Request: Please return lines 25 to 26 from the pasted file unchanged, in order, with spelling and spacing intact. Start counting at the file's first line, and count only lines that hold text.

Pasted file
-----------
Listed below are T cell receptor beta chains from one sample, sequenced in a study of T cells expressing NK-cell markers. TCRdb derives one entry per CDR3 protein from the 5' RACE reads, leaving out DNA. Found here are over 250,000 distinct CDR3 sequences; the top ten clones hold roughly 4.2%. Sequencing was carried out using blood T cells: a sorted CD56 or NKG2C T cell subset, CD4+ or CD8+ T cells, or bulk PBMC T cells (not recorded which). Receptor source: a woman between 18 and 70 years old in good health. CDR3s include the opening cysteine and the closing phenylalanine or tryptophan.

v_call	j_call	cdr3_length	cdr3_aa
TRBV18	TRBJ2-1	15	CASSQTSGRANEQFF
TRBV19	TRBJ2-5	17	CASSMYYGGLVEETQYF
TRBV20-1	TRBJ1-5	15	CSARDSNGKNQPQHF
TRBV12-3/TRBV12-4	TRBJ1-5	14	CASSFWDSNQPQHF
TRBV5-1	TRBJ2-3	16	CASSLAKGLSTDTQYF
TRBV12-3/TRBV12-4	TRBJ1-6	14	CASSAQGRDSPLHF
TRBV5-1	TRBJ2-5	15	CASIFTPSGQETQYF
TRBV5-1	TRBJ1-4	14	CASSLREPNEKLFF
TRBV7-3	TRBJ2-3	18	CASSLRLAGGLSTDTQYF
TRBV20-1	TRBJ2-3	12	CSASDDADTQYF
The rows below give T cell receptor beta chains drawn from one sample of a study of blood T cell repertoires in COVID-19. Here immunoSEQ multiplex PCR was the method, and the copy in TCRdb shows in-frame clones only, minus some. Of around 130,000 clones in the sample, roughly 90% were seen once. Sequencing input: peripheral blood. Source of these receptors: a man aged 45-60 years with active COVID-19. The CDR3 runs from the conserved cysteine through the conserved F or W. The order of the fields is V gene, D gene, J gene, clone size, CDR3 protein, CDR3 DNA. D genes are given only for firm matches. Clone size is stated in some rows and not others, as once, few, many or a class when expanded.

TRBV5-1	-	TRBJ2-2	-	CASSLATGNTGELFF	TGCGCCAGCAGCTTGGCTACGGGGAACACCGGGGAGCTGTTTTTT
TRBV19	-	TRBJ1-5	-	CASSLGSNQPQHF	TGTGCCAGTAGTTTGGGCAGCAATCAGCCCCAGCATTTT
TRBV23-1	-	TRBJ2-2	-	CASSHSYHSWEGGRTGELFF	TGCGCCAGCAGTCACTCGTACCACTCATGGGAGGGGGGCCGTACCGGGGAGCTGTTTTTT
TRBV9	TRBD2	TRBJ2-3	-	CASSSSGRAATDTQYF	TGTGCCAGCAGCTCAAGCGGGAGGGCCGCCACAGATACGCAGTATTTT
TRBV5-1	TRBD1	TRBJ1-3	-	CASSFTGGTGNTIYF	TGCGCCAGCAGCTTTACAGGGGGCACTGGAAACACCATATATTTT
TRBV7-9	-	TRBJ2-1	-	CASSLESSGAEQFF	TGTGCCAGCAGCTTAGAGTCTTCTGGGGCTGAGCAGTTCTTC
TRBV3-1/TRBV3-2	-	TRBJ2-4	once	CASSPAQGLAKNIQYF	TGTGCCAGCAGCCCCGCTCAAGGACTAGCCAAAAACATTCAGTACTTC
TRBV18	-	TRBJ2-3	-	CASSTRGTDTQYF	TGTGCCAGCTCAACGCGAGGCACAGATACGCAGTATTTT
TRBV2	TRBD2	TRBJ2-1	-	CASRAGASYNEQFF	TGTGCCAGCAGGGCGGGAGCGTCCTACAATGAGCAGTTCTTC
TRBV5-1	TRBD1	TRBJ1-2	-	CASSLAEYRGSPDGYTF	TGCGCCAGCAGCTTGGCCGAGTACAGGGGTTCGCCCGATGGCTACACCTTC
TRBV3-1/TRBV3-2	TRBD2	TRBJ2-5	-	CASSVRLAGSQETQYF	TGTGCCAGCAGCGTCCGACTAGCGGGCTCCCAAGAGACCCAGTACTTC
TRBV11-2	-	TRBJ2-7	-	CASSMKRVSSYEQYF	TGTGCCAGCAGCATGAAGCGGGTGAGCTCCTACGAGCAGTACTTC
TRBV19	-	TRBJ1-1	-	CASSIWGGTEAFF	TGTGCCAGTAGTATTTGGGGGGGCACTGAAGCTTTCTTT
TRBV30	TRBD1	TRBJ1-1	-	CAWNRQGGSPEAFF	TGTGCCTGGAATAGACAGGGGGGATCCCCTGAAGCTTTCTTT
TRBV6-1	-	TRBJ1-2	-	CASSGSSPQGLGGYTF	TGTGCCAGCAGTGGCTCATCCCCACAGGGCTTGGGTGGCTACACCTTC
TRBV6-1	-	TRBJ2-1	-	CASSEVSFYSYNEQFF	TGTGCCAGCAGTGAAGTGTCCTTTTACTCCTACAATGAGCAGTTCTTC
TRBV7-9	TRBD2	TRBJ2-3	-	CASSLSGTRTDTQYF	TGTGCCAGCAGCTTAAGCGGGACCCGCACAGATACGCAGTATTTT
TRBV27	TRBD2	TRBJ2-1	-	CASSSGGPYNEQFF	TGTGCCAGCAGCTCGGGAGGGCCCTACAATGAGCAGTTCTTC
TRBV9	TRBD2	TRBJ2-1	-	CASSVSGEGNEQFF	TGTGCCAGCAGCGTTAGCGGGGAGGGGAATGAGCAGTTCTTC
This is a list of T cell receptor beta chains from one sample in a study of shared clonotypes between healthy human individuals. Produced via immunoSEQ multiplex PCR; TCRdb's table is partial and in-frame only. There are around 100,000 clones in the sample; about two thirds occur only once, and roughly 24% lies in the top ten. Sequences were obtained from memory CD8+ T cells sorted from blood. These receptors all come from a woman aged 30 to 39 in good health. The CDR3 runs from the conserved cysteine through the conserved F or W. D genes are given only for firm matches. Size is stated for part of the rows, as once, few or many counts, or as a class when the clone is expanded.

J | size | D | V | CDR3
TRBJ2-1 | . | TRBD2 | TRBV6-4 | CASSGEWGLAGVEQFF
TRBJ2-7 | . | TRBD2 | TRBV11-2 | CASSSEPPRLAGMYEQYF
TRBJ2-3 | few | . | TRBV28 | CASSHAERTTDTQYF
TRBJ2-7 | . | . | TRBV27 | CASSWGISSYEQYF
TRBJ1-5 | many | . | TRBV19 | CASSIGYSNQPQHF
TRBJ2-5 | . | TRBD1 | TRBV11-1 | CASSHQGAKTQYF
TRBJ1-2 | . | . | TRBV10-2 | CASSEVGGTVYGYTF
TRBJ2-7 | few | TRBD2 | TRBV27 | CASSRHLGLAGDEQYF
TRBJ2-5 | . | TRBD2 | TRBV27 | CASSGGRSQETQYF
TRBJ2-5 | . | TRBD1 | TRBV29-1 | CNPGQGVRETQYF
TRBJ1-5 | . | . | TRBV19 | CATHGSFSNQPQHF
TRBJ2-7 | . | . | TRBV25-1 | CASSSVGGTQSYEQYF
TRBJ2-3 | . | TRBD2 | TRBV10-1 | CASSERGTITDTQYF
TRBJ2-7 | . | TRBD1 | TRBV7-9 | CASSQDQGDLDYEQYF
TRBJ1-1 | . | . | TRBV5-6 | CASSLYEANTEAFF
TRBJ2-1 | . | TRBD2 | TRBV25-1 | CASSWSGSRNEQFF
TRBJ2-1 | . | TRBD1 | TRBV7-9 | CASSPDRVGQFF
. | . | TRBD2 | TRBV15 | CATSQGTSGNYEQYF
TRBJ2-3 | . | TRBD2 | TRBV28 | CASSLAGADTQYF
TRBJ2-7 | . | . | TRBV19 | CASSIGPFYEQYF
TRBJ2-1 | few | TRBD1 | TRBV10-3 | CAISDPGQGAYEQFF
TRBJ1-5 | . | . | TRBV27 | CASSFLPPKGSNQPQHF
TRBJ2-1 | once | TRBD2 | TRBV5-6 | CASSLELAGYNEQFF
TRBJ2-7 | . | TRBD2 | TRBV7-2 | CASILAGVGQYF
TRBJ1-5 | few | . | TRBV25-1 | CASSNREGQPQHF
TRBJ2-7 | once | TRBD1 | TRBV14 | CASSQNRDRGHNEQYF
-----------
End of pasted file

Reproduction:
TRBV11-2	-	TRBJ2-7	-	CASSMKRVSSYEQYF	TGTGCCAGCAGCATGAAGCGGGTGAGCTCCTACGAGCAGTACTTC
TRBV19	-	TRBJ1-1	-	CASSIWGGTEAFF	TGTGCCAGTAGTATTTGGGGGGGCACTGAAGCTTTCTTT